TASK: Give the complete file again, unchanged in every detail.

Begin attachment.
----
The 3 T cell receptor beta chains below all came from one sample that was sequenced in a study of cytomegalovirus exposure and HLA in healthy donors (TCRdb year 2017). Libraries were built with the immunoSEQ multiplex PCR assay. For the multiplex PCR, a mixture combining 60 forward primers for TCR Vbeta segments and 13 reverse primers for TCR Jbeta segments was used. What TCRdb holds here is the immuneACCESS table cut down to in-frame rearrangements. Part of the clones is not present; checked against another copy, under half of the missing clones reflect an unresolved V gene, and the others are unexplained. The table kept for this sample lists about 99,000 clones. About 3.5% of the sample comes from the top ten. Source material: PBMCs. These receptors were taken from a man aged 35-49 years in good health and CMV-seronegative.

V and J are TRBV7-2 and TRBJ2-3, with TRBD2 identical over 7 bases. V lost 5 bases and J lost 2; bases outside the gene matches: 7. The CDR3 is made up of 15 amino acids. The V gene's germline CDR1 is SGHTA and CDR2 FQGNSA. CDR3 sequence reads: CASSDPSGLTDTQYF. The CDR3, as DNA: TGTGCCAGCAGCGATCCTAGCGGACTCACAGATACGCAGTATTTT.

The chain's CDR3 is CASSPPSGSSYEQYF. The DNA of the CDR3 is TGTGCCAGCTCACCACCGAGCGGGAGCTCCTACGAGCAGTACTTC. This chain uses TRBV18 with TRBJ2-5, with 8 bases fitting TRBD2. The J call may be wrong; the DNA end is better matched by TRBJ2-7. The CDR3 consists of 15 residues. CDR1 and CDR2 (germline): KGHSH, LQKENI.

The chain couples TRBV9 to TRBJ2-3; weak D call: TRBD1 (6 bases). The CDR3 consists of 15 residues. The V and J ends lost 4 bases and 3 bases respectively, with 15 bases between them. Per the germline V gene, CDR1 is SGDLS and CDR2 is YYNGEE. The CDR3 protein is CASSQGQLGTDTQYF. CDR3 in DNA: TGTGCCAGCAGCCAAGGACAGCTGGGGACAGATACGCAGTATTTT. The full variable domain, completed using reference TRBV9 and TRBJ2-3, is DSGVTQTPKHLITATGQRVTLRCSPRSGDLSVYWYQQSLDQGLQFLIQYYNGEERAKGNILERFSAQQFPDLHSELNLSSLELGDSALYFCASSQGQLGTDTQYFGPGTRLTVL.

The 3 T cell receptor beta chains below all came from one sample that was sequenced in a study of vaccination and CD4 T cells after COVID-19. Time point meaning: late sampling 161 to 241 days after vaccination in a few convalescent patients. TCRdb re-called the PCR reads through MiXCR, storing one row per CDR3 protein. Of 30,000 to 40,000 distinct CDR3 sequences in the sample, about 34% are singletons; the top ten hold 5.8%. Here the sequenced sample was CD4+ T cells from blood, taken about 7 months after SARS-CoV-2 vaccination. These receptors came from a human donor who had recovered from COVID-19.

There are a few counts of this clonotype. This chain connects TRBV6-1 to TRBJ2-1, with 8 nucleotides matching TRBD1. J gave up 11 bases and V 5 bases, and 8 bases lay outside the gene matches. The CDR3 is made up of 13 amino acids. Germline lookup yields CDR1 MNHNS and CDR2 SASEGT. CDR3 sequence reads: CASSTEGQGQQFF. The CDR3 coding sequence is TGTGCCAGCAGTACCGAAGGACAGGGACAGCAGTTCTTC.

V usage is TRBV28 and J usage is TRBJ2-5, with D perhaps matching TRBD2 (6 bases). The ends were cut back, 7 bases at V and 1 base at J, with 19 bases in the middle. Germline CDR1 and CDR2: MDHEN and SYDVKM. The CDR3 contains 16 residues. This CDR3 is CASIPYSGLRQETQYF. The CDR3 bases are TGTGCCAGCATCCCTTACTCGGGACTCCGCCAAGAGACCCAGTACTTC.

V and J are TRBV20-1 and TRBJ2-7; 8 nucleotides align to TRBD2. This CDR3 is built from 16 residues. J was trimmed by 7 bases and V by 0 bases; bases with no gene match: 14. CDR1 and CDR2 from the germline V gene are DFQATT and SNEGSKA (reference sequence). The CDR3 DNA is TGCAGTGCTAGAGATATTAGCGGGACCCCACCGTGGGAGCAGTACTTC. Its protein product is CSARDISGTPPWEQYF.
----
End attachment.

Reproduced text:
The 3 T cell receptor beta chains below all came from one sample that was sequenced in a study of cytomegalovirus exposure and HLA in healthy donors (TCRdb year 2017). Libraries were built with the immunoSEQ multiplex PCR assay. For the multiplex PCR, a mixture combining 60 forward primers for TCR Vbeta segments and 13 reverse primers for TCR Jbeta segments was used. What TCRdb holds here is the immuneACCESS table cut down to in-frame rearrangements. Part of the clones is not present; checked against another copy, under half of the missing clones reflect an unresolved V gene, and the others are unexplained. The table kept for this sample lists about 99,000 clones. About 3.5% of the sample comes from the top ten. Source material: PBMCs. These receptors were taken from a man aged 35-49 years in good health and CMV-seronegative.

V and J are TRBV7-2 and TRBJ2-3, with TRBD2 identical over 7 bases. V lost 5 bases and J lost 2; bases outside the gene matches: 7. The CDR3 is made up of 15 amino acids. The V gene's germline CDR1 is SGHTA and CDR2 FQGNSA. CDR3 sequence reads: CASSDPSGLTDTQYF. The CDR3, as DNA: TGTGCCAGCAGCGATCCTAGCGGACTCACAGATACGCAGTATTTT.

The chain's CDR3 is CASSPPSGSSYEQYF. The DNA of the CDR3 is TGTGCCAGCTCACCACCGAGCGGGAGCTCCTACGAGCAGTACTTC. This chain uses TRBV18 with TRBJ2-5, with 8 bases fitting TRBD2. The J call may be wrong; the DNA end is better matched by TRBJ2-7. The CDR3 consists of 15 residues. CDR1 and CDR2 (germline): KGHSH, LQKENI.

The chain couples TRBV9 to TRBJ2-3; weak D call: TRBD1 (6 bases). The CDR3 consists of 15 residues. The V and J ends lost 4 bases and 3 bases respectively, with 15 bases between them. Per the germline V gene, CDR1 is SGDLS and CDR2 is YYNGEE. The CDR3 protein is CASSQGQLGTDTQYF. CDR3 in DNA: TGTGCCAGCAGCCAAGGACAGCTGGGGACAGATACGCAGTATTTT. The full variable domain, completed using reference TRBV9 and TRBJ2-3, is DSGVTQTPKHLITATGQRVTLRCSPRSGDLSVYWYQQSLDQGLQFLIQYYNGEERAKGNILERFSAQQFPDLHSELNLSSLELGDSALYFCASSQGQLGTDTQYFGPGTRLTVL.

The 3 T cell receptor beta chains below all came from one sample that was sequenced in a study of vaccination and CD4 T cells after COVID-19. Time point meaning: late sampling 161 to 241 days after vaccination in a few convalescent patients. TCRdb re-called the PCR reads through MiXCR, storing one row per CDR3 protein. Of 30,000 to 40,000 distinct CDR3 sequences in the sample, about 34% are singletons; the top ten hold 5.8%. Here the sequenced sample was CD4+ T cells from blood, taken about 7 months after SARS-CoV-2 vaccination. These receptors came from a human donor who had recovered from COVID-19.

There are a few counts of this clonotype. This chain connects TRBV6-1 to TRBJ2-1, with 8 nucleotides matching TRBD1. J gave up 11 bases and V 5 bases, and 8 bases lay outside the gene matches. The CDR3 is made up of 13 amino acids. Germline lookup yields CDR1 MNHNS and CDR2 SASEGT. CDR3 sequence reads: CASSTEGQGQQFF. The CDR3 coding sequence is TGTGCCAGCAGTACCGAAGGACAGGGACAGCAGTTCTTC.

V usage is TRBV28 and J usage is TRBJ2-5, with D perhaps matching TRBD2 (6 bases). The ends were cut back, 7 bases at V and 1 base at J, with 19 bases in the middle. Germline CDR1 and CDR2: MDHEN and SYDVKM. The CDR3 contains 16 residues. This CDR3 is CASIPYSGLRQETQYF. The CDR3 bases are TGTGCCAGCATCCCTTACTCGGGACTCCGCCAAGAGACCCAGTACTTC.

V and J are TRBV20-1 and TRBJ2-7; 8 nucleotides align to TRBD2. This CDR3 is built from 16 residues. J was trimmed by 7 bases and V by 0 bases; bases with no gene match: 14. CDR1 and CDR2 from the germline V gene are DFQATT and SNEGSKA (reference sequence). The CDR3 DNA is TGCAGTGCTAGAGATATTAGCGGGACCCCACCGTGGGAGCAGTACTTC. Its protein product is CSARDISGTPPWEQYF.